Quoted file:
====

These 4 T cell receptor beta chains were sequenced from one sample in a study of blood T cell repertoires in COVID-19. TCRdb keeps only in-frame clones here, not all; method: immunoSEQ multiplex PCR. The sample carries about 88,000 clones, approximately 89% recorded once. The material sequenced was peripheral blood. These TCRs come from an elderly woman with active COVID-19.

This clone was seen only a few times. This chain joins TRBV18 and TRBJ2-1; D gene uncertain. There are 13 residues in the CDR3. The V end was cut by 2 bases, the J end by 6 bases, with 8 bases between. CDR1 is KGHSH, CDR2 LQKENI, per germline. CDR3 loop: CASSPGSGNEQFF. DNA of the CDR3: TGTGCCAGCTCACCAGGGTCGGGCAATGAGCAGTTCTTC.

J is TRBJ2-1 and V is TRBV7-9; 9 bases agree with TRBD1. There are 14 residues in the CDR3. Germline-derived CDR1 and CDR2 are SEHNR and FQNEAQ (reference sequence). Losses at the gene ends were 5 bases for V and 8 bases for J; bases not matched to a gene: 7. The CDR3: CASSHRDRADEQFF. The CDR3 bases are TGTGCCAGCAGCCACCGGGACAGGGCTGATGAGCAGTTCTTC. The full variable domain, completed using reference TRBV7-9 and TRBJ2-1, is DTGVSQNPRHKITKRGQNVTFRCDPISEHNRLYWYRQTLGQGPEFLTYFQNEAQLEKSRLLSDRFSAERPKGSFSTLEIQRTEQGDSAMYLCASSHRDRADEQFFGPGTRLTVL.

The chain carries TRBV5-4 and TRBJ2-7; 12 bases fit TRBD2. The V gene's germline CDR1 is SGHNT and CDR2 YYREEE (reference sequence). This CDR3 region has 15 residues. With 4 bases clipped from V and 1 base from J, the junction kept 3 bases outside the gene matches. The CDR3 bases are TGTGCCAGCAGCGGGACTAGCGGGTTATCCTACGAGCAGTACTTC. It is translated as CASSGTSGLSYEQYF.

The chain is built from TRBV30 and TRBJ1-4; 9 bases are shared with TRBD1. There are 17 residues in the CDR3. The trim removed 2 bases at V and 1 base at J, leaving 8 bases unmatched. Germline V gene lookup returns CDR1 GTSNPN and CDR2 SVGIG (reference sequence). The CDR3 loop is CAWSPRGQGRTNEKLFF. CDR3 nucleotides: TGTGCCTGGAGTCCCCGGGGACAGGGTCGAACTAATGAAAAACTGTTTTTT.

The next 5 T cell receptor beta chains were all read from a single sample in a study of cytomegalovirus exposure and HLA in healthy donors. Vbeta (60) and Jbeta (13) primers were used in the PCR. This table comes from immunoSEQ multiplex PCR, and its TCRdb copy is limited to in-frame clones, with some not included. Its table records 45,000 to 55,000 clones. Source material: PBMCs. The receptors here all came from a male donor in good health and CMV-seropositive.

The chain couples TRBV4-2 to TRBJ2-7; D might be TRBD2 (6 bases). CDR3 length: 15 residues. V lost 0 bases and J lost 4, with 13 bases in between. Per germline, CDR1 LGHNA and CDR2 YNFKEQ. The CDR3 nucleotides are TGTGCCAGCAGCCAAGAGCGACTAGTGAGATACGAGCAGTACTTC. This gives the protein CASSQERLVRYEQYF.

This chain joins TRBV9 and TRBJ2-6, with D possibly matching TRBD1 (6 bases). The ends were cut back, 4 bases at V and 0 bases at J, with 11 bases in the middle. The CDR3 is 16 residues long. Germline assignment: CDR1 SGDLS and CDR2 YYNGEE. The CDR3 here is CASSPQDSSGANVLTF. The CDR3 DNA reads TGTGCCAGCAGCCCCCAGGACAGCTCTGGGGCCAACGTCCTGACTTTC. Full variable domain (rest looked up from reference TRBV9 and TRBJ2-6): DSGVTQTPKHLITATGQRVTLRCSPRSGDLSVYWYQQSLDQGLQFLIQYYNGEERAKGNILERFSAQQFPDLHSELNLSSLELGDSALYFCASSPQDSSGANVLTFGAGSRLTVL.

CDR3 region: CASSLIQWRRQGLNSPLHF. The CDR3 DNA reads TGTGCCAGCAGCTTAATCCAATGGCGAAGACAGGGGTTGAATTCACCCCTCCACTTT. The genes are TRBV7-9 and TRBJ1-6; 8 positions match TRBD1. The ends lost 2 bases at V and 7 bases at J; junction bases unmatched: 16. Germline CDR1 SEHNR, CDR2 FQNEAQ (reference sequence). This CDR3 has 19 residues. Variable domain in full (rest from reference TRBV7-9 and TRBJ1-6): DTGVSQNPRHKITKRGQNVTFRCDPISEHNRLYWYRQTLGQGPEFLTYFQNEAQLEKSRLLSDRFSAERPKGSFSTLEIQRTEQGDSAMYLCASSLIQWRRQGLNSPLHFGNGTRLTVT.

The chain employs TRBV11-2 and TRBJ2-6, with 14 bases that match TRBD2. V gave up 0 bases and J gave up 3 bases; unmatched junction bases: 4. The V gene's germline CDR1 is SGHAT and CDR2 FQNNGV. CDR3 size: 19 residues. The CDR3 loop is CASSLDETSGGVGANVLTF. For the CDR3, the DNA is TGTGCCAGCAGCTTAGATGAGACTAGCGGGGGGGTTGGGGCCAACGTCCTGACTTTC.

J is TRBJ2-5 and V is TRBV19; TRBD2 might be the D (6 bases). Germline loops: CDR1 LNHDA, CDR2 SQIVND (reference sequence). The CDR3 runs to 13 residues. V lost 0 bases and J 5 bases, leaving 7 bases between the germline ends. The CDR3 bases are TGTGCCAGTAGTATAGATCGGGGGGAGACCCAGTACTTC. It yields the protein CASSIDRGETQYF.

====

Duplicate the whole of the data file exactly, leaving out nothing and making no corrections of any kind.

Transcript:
These 4 T cell receptor beta chains were sequenced from one sample in a study of blood T cell repertoires in COVID-19. TCRdb keeps only in-frame clones here, not all; method: immunoSEQ multiplex PCR. The sample carries about 88,000 clones, approximately 89% recorded once. The material sequenced was peripheral blood. These TCRs come from an elderly woman with active COVID-19.

This clone was seen only a few times. This chain joins TRBV18 and TRBJ2-1; D gene uncertain. There are 13 residues in the CDR3. The V end was cut by 2 bases, the J end by 6 bases, with 8 bases between. CDR1 is KGHSH, CDR2 LQKENI, per germline. CDR3 loop: CASSPGSGNEQFF. DNA of the CDR3: TGTGCCAGCTCACCAGGGTCGGGCAATGAGCAGTTCTTC.

J is TRBJ2-1 and V is TRBV7-9; 9 bases agree with TRBD1. There are 14 residues in the CDR3. Germline-derived CDR1 and CDR2 are SEHNR and FQNEAQ (reference sequence). Losses at the gene ends were 5 bases for V and 8 bases for J; bases not matched to a gene: 7. The CDR3: CASSHRDRADEQFF. The CDR3 bases are TGTGCCAGCAGCCACCGGGACAGGGCTGATGAGCAGTTCTTC. The full variable domain, completed using reference TRBV7-9 and TRBJ2-1, is DTGVSQNPRHKITKRGQNVTFRCDPISEHNRLYWYRQTLGQGPEFLTYFQNEAQLEKSRLLSDRFSAERPKGSFSTLEIQRTEQGDSAMYLCASSHRDRADEQFFGPGTRLTVL.

The chain carries TRBV5-4 and TRBJ2-7; 12 bases fit TRBD2. The V gene's germline CDR1 is SGHNT and CDR2 YYREEE (reference sequence). This CDR3 region has 15 residues. With 4 bases clipped from V and 1 base from J, the junction kept 3 bases outside the gene matches. The CDR3 bases are TGTGCCAGCAGCGGGACTAGCGGGTTATCCTACGAGCAGTACTTC. It is translated as CASSGTSGLSYEQYF.

The chain is built from TRBV30 and TRBJ1-4; 9 bases are shared with TRBD1. There are 17 residues in the CDR3. The trim removed 2 bases at V and 1 base at J, leaving 8 bases unmatched. Germline V gene lookup returns CDR1 GTSNPN and CDR2 SVGIG (reference sequence). The CDR3 loop is CAWSPRGQGRTNEKLFF. CDR3 nucleotides: TGTGCCTGGAGTCCCCGGGGACAGGGTCGAACTAATGAAAAACTGTTTTTT.

The next 5 T cell receptor beta chains were all read from a single sample in a study of cytomegalovirus exposure and HLA in healthy donors. Vbeta (60) and Jbeta (13) primers were used in the PCR. This table comes from immunoSEQ multiplex PCR, and its TCRdb copy is limited to in-frame clones, with some not included. Its table records 45,000 to 55,000 clones. Source material: PBMCs. The receptors here all came from a male donor in good health and CMV-seropositive.

The chain couples TRBV4-2 to TRBJ2-7; D might be TRBD2 (6 bases). CDR3 length: 15 residues. V lost 0 bases and J lost 4, with 13 bases in between. Per germline, CDR1 LGHNA and CDR2 YNFKEQ. The CDR3 nucleotides are TGTGCCAGCAGCCAAGAGCGACTAGTGAGATACGAGCAGTACTTC. This gives the protein CASSQERLVRYEQYF.

This chain joins TRBV9 and TRBJ2-6, with D possibly matching TRBD1 (6 bases). The ends were cut back, 4 bases at V and 0 bases at J, with 11 bases in the middle. The CDR3 is 16 residues long. Germline assignment: CDR1 SGDLS and CDR2 YYNGEE. The CDR3 here is CASSPQDSSGANVLTF. The CDR3 DNA reads TGTGCCAGCAGCCCCCAGGACAGCTCTGGGGCCAACGTCCTGACTTTC. Full variable domain (rest looked up from reference TRBV9 and TRBJ2-6): DSGVTQTPKHLITATGQRVTLRCSPRSGDLSVYWYQQSLDQGLQFLIQYYNGEERAKGNILERFSAQQFPDLHSELNLSSLELGDSALYFCASSPQDSSGANVLTFGAGSRLTVL.

CDR3 region: CASSLIQWRRQGLNSPLHF. The CDR3 DNA reads TGTGCCAGCAGCTTAATCCAATGGCGAAGACAGGGGTTGAATTCACCCCTCCACTTT. The genes are TRBV7-9 and TRBJ1-6; 8 positions match TRBD1. The ends lost 2 bases at V and 7 bases at J; junction bases unmatched: 16. Germline CDR1 SEHNR, CDR2 FQNEAQ (reference sequence). This CDR3 has 19 residues. Variable domain in full (rest from reference TRBV7-9 and TRBJ1-6): DTGVSQNPRHKITKRGQNVTFRCDPISEHNRLYWYRQTLGQGPEFLTYFQNEAQLEKSRLLSDRFSAERPKGSFSTLEIQRTEQGDSAMYLCASSLIQWRRQGLNSPLHFGNGTRLTVT.

The chain employs TRBV11-2 and TRBJ2-6, with 14 bases that match TRBD2. V gave up 0 bases and J gave up 3 bases; unmatched junction bases: 4. The V gene's germline CDR1 is SGHAT and CDR2 FQNNGV. CDR3 size: 19 residues. The CDR3 loop is CASSLDETSGGVGANVLTF. For the CDR3, the DNA is TGTGCCAGCAGCTTAGATGAGACTAGCGGGGGGGTTGGGGCCAACGTCCTGACTTTC.

J is TRBJ2-5 and V is TRBV19; TRBD2 might be the D (6 bases). Germline loops: CDR1 LNHDA, CDR2 SQIVND (reference sequence). The CDR3 runs to 13 residues. V lost 0 bases and J 5 bases, leaving 7 bases between the germline ends. The CDR3 bases are TGTGCCAGTAGTATAGATCGGGGGGAGACCCAGTACTTC. It yields the protein CASSIDRGETQYF.